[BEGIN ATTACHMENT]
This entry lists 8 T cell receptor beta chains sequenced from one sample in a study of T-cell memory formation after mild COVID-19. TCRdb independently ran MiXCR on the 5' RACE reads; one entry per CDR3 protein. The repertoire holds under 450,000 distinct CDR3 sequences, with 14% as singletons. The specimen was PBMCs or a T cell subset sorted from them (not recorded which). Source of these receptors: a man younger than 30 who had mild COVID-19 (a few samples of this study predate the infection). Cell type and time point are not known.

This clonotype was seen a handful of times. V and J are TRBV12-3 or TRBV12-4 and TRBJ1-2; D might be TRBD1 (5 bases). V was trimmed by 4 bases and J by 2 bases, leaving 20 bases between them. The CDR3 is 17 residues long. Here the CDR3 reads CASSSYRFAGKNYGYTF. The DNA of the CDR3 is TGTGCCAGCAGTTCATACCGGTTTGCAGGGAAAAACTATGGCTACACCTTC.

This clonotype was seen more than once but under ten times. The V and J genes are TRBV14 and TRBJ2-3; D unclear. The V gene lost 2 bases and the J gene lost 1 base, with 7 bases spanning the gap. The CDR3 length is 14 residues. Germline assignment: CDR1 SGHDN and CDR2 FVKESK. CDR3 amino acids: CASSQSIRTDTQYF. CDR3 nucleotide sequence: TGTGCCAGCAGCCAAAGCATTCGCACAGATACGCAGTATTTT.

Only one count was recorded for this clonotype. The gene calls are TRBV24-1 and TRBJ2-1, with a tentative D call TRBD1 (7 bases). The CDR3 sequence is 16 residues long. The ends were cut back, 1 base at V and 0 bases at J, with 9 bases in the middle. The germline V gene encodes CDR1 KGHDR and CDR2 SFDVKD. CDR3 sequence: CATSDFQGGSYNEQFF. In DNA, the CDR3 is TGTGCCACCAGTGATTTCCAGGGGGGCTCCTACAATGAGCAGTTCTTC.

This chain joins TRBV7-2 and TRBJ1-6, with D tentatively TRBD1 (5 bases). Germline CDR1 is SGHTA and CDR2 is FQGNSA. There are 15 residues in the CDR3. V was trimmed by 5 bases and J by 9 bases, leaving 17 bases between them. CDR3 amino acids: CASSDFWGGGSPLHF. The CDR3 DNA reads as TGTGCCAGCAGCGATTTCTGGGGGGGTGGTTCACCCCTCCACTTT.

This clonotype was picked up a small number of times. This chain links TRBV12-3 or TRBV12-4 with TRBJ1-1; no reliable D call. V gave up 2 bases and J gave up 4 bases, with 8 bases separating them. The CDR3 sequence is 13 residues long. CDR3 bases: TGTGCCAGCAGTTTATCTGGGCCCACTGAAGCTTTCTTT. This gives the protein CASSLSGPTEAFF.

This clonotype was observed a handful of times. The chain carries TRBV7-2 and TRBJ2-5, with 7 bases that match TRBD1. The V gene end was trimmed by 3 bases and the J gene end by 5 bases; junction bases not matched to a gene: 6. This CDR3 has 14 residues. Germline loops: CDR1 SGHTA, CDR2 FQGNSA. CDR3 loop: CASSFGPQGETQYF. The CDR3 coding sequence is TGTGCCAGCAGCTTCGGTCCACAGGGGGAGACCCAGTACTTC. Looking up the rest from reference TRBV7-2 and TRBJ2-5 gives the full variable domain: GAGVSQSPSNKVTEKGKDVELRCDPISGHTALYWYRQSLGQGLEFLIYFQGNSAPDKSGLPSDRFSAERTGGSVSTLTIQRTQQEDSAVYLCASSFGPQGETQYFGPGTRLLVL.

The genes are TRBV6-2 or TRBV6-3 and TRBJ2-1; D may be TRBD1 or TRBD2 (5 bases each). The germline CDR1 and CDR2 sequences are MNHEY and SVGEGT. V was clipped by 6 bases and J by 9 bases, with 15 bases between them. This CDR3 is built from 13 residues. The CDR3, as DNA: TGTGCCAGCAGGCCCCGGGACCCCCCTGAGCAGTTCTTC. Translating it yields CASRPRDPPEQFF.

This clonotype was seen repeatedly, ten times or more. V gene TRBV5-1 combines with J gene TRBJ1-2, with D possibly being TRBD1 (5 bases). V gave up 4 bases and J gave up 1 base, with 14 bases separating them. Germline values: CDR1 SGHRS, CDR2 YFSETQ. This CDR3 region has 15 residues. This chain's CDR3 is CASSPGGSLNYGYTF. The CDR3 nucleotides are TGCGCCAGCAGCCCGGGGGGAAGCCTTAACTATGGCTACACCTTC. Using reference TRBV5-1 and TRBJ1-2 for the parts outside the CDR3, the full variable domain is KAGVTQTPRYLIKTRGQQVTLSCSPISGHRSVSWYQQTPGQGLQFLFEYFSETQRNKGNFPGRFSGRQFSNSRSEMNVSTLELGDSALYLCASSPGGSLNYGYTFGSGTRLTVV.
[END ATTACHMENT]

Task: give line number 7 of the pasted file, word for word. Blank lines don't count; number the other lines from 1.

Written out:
This clonotype was observed a handful of times. The chain carries TRBV7-2 and TRBJ2-5, with 7 bases that match TRBD1. The V gene end was trimmed by 3 bases and the J gene end by 5 bases; junction bases not matched to a gene: 6. This CDR3 has 14 residues. Germline loops: CDR1 SGHTA, CDR2 FQGNSA. CDR3 loop: CASSFGPQGETQYF. The CDR3 coding sequence is TGTGCCAGCAGCTTCGGTCCACAGGGGGAGACCCAGTACTTC. Looking up the rest from reference TRBV7-2 and TRBJ2-5 gives the full variable domain: GAGVSQSPSNKVTEKGKDVELRCDPISGHTALYWYRQSLGQGLEFLIYFQGNSAPDKSGLPSDRFSAERTGGSVSTLTIQRTQQEDSAVYLCASSFGPQGETQYFGPGTRLLVL.